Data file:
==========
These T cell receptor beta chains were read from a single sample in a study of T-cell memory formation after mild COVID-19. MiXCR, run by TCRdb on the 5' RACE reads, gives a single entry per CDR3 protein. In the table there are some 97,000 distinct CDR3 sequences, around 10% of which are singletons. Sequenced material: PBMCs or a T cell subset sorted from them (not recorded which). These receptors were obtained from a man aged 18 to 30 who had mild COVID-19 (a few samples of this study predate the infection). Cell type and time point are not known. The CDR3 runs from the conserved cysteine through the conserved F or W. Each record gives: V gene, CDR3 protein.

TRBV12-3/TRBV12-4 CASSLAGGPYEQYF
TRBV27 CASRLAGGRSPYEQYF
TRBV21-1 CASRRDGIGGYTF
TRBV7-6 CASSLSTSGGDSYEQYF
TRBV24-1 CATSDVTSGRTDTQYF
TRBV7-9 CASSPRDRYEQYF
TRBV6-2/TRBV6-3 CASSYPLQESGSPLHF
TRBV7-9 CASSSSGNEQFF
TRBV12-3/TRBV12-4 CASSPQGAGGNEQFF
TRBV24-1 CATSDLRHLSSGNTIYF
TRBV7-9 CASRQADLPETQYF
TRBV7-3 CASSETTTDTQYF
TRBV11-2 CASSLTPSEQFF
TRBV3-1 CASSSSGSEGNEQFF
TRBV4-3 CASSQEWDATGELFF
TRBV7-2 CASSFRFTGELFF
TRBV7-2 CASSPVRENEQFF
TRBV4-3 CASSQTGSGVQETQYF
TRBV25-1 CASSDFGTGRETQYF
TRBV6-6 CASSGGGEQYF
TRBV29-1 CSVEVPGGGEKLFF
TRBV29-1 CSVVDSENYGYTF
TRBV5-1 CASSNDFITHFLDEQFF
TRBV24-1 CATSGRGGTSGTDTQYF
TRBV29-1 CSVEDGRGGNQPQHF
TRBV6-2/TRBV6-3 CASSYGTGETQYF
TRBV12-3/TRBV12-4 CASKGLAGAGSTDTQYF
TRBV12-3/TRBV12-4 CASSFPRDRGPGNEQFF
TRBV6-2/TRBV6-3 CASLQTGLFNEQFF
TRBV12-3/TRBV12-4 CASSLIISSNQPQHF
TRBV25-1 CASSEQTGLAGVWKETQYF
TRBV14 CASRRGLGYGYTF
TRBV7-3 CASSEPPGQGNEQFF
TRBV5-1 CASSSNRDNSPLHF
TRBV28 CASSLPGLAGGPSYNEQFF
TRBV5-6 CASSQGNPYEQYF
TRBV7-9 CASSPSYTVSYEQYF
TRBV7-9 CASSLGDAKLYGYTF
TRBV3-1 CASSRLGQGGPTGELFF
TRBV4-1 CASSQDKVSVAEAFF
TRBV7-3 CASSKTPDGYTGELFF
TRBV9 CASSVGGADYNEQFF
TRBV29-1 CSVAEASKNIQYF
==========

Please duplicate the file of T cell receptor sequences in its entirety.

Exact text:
These T cell receptor beta chains were read from a single sample in a study of T-cell memory formation after mild COVID-19. MiXCR, run by TCRdb on the 5' RACE reads, gives a single entry per CDR3 protein. In the table there are some 97,000 distinct CDR3 sequences, around 10% of which are singletons. Sequenced material: PBMCs or a T cell subset sorted from them (not recorded which). These receptors were obtained from a man aged 18 to 30 who had mild COVID-19 (a few samples of this study predate the infection). Cell type and time point are not known. The CDR3 runs from the conserved cysteine through the conserved F or W. Each record gives: V gene, CDR3 protein.

TRBV12-3/TRBV12-4 CASSLAGGPYEQYF
TRBV27 CASRLAGGRSPYEQYF
TRBV21-1 CASRRDGIGGYTF
TRBV7-6 CASSLSTSGGDSYEQYF
TRBV24-1 CATSDVTSGRTDTQYF
TRBV7-9 CASSPRDRYEQYF
TRBV6-2/TRBV6-3 CASSYPLQESGSPLHF
TRBV7-9 CASSSSGNEQFF
TRBV12-3/TRBV12-4 CASSPQGAGGNEQFF
TRBV24-1 CATSDLRHLSSGNTIYF
TRBV7-9 CASRQADLPETQYF
TRBV7-3 CASSETTTDTQYF
TRBV11-2 CASSLTPSEQFF
TRBV3-1 CASSSSGSEGNEQFF
TRBV4-3 CASSQEWDATGELFF
TRBV7-2 CASSFRFTGELFF
TRBV7-2 CASSPVRENEQFF
TRBV4-3 CASSQTGSGVQETQYF
TRBV25-1 CASSDFGTGRETQYF
TRBV6-6 CASSGGGEQYF
TRBV29-1 CSVEVPGGGEKLFF
TRBV29-1 CSVVDSENYGYTF
TRBV5-1 CASSNDFITHFLDEQFF
TRBV24-1 CATSGRGGTSGTDTQYF
TRBV29-1 CSVEDGRGGNQPQHF
TRBV6-2/TRBV6-3 CASSYGTGETQYF
TRBV12-3/TRBV12-4 CASKGLAGAGSTDTQYF
TRBV12-3/TRBV12-4 CASSFPRDRGPGNEQFF
TRBV6-2/TRBV6-3 CASLQTGLFNEQFF
TRBV12-3/TRBV12-4 CASSLIISSNQPQHF
TRBV25-1 CASSEQTGLAGVWKETQYF
TRBV14 CASRRGLGYGYTF
TRBV7-3 CASSEPPGQGNEQFF
TRBV5-1 CASSSNRDNSPLHF
TRBV28 CASSLPGLAGGPSYNEQFF
TRBV5-6 CASSQGNPYEQYF
TRBV7-9 CASSPSYTVSYEQYF
TRBV7-9 CASSLGDAKLYGYTF
TRBV3-1 CASSRLGQGGPTGELFF
TRBV4-1 CASSQDKVSVAEAFF
TRBV7-3 CASSKTPDGYTGELFF
TRBV9 CASSVGGADYNEQFF
TRBV29-1 CSVAEASKNIQYF